Export or embargo


There is an increasing coverage and comment about the volume of foreign cars sold in this country and the sad effect that this has on our economy. The real point about this, to my mind, is that Britain is a free market for cars, we are a member of the EEC and we have the oppoetunity of exporting our cars. The history and great past of this country was based on trading, at which we were masters.

In civil engineering, agricultural and construction machinery we still maintain an enviable position and it is understood that there are many other fields of which we need not be ashamed of our exporting position. If we are able to sell successfully abroad, why is there a difference when it comes to competing on the home market? On a recent visit to France, it was very noticeable that the majority of French registered cars were of French manufacture and apart from an occasional Jaguar, Range Rover and one Rolls-Royce, no new French registered British cars were seen. As my son was employing himself by studying number plates during our three thousand mile journey, which took place during August when the French take to the road for their holidays, I feel sure that we didn’t miss very many. It was, incidentally, very pleasing to see a high proportion of JCB and Massey Ferguson hydraulic excavators on the construction sites.

Returning to the British car market, one can sympathise with our manufacturers and agents to a degree, and appreciate the production difficulties they experience, but why should a prospective customer give any thought to such things. Buying criteria are very variable but one must assume that full weight will be given to availability, reliability and spares availability. From the advertising campaigns and promotional work, it is possible to create a desire to own a particular make of car and one can cite BMW as an outstanding example of aggressive marketing, for they have risen within ten years from being relatively unknown to being included in virtually everyone’s short list of desirable cars. Had they not backed up the advertising with a good spares and service organisation together with availability and reliability, their customers would not now be on their second, third or fourth BMW. The same arguments apply to Datsun, Peugeot etc. and, in all fairness, there is a strong doubt as to it being applicable to British Leyland products.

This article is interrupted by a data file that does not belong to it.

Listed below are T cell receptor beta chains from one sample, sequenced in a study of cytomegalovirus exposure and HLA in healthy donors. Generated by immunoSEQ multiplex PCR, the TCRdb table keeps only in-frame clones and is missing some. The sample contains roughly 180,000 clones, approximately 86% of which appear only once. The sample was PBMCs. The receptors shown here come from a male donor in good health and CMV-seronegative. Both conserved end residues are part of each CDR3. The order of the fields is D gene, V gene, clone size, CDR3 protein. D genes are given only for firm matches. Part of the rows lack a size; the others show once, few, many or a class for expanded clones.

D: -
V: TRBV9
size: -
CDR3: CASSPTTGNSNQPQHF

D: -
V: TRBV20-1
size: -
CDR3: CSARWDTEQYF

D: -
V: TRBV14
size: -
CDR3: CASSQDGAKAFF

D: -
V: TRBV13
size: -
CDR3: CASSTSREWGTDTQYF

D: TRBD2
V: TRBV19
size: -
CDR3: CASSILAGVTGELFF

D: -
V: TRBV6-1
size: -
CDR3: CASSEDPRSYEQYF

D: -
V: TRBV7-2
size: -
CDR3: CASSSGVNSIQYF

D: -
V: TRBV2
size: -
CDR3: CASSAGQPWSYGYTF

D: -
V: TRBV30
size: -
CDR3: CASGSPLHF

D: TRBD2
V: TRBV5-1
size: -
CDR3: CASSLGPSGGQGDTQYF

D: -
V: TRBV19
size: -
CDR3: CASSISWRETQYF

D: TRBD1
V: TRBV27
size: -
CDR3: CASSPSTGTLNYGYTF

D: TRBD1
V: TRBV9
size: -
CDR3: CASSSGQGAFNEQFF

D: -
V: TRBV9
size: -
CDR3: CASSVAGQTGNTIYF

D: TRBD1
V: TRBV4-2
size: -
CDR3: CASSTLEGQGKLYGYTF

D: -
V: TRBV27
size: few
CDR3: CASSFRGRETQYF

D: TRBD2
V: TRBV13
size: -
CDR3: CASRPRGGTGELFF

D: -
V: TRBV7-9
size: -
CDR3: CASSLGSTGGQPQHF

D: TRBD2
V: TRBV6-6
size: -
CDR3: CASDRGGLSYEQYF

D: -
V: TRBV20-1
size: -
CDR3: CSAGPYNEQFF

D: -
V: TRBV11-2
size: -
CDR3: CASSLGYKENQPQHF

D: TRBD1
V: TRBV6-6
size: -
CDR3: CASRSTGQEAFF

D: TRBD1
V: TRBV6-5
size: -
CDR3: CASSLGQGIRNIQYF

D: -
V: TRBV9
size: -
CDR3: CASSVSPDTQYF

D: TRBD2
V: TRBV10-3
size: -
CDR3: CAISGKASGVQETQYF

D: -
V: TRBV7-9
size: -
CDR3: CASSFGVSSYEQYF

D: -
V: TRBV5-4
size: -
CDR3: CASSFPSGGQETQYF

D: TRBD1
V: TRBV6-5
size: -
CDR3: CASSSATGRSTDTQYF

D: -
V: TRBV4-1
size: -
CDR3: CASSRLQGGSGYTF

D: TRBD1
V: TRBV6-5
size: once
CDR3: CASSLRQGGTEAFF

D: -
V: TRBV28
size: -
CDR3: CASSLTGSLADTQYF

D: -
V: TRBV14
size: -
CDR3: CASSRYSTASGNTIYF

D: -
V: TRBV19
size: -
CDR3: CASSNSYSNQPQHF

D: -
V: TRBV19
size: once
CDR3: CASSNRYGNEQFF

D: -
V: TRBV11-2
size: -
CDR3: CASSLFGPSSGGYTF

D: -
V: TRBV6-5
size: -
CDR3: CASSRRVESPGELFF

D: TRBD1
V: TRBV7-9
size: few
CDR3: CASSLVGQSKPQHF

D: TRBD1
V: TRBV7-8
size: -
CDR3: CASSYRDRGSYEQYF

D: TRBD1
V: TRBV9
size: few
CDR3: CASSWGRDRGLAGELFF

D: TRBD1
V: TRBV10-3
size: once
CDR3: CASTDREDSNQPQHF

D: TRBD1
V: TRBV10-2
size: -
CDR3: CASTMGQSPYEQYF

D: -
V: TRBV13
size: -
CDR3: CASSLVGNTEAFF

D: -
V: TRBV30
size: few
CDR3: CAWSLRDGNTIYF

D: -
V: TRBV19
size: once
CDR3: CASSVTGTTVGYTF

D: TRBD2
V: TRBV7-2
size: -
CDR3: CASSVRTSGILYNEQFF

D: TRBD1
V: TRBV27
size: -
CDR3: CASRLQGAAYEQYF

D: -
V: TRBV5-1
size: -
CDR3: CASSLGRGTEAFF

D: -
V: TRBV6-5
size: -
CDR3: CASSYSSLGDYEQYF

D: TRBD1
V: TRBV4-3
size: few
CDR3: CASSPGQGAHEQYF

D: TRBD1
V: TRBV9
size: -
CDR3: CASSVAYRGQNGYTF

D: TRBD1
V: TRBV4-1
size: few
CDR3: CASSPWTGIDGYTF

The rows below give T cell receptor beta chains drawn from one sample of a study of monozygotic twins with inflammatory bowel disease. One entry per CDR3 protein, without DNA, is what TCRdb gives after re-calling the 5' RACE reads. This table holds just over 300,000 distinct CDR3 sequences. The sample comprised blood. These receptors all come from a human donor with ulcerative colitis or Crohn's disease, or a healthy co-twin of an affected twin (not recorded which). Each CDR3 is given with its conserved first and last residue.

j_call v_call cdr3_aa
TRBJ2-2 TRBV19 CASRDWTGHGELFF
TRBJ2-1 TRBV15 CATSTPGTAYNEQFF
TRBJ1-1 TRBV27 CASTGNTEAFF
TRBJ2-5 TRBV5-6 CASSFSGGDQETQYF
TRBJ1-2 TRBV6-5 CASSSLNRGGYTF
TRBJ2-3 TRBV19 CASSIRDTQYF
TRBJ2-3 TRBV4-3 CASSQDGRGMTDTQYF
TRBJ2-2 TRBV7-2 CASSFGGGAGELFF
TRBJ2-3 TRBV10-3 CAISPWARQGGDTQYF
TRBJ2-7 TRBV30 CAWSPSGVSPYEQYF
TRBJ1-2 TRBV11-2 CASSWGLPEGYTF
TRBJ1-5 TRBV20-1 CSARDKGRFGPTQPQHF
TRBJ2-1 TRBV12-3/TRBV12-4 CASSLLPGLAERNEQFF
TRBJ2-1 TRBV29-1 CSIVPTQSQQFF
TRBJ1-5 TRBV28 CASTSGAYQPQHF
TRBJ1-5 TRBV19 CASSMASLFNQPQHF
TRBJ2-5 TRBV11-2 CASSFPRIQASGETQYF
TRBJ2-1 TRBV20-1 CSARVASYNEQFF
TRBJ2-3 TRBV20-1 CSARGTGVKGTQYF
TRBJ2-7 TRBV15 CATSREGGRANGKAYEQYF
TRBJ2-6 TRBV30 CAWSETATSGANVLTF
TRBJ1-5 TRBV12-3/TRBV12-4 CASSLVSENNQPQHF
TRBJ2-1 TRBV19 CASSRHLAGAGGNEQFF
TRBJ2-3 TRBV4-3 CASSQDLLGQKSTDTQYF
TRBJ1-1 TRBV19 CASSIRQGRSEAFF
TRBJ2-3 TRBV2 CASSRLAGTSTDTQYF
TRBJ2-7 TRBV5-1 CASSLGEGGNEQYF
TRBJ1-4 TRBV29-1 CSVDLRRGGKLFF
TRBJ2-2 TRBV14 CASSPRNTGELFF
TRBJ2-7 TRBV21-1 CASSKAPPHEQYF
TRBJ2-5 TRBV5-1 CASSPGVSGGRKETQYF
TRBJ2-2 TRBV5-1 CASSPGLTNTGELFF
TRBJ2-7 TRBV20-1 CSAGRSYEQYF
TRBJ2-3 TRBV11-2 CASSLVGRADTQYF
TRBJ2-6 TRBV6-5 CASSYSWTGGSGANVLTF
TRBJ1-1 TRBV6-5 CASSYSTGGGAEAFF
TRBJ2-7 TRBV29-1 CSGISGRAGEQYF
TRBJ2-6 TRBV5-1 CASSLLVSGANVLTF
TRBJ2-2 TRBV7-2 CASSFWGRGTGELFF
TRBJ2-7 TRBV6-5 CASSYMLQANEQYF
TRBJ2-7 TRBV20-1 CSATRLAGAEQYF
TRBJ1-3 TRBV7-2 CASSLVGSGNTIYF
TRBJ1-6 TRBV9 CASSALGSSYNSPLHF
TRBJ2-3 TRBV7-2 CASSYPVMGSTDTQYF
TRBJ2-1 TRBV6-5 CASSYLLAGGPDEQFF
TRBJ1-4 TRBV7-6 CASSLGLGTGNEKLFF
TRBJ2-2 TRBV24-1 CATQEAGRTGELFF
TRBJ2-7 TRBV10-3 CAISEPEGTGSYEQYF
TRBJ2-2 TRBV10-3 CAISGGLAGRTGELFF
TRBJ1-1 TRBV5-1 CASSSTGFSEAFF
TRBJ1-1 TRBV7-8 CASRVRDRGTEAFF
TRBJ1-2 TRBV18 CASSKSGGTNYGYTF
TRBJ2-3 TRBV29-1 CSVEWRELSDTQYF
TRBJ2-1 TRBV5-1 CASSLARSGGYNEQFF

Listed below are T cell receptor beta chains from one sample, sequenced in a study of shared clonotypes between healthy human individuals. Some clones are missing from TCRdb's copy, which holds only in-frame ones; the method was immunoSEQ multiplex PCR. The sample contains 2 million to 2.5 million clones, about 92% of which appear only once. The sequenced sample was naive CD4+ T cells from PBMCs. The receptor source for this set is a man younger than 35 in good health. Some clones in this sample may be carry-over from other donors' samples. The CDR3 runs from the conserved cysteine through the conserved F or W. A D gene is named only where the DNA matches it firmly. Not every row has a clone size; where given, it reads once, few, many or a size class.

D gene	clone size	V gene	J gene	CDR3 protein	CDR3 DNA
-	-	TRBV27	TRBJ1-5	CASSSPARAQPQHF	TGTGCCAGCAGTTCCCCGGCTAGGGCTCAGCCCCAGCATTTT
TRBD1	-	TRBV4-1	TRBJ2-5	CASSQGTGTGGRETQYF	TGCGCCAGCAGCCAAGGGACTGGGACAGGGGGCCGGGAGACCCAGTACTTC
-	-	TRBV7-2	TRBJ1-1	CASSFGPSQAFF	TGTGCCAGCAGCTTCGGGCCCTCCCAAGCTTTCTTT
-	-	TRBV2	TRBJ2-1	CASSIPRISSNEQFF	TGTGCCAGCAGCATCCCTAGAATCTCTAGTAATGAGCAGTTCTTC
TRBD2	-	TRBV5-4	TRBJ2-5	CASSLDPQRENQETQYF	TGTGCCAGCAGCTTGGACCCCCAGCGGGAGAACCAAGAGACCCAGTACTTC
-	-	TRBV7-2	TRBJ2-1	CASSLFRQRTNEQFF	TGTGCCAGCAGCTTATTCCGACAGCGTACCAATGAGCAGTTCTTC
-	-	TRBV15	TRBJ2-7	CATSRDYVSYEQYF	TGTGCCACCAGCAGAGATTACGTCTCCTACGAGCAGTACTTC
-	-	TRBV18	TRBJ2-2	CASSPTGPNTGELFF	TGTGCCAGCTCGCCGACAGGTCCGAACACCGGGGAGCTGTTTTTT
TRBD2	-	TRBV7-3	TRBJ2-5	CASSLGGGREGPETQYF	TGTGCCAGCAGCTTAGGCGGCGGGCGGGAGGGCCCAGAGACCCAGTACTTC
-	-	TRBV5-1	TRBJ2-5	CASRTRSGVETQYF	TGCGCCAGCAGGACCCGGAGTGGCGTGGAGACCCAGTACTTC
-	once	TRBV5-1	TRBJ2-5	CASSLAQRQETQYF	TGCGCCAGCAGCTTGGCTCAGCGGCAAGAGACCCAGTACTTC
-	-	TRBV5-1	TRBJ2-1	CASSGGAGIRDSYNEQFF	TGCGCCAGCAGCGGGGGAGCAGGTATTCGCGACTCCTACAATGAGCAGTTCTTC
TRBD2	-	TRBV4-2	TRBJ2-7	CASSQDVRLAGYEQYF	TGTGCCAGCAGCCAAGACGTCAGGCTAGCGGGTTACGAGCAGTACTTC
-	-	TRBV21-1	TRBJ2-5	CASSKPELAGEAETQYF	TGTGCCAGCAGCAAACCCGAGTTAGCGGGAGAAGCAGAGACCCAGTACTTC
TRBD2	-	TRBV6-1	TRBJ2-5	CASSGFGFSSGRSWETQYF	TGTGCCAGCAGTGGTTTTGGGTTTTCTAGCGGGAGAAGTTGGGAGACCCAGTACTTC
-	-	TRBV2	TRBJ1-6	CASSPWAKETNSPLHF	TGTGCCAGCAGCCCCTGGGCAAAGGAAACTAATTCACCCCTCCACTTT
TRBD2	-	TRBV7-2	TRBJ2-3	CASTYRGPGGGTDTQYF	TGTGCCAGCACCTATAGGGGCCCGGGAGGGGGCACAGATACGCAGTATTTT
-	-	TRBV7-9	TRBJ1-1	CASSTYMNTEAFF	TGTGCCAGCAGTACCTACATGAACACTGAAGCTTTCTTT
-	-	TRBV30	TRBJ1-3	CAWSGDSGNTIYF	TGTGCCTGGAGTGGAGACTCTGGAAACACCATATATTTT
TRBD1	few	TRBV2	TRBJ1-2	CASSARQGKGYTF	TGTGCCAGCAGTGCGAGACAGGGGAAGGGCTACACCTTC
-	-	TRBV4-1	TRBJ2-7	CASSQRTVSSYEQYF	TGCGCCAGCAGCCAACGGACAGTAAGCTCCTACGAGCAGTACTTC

If one buys a car brand new and from a manufacturer’s appointed agent, one is spending a lot of money, be it one’s own or a company’s. It is reasonable, therefore, to expect early delivery and to have a vehicle which will be reliable, comfortable and easily repaired. The difficulties experienced in the manufacture of it and its spare parts are of no interest to the customer who simply wants to get in and drive it and to know that he can expect interest and enthusiasm from the agent sufficient interest to ensure that the customer returns to the agent when he next changes his car.

Perhaps the present volume of foreign car sales into the UK are due to the lack of interest and enthusiasm shown throughout British Leyland. With the Range Rover, the Jaguar/Daimler range, the Land Rover and the Princess, there is a good range and the new ,Rovers complete a very attractive “Executive” threesome. Were they freely available and free from their after-sales troubles, perhaps the agents and their salesmen could compete with the foreigners on equal terms and with the enthusiasm with which their competitors greet even a self confessed “window shopper” who drives a company car and admits to not being “in the market” as soon as a salesman approaches.

There is no original way of repeating the “thanks for a wonderful magazine” ending which such a lot of your correspondents use so thanks anyway.

 Monk Bretton NEIL COTTAN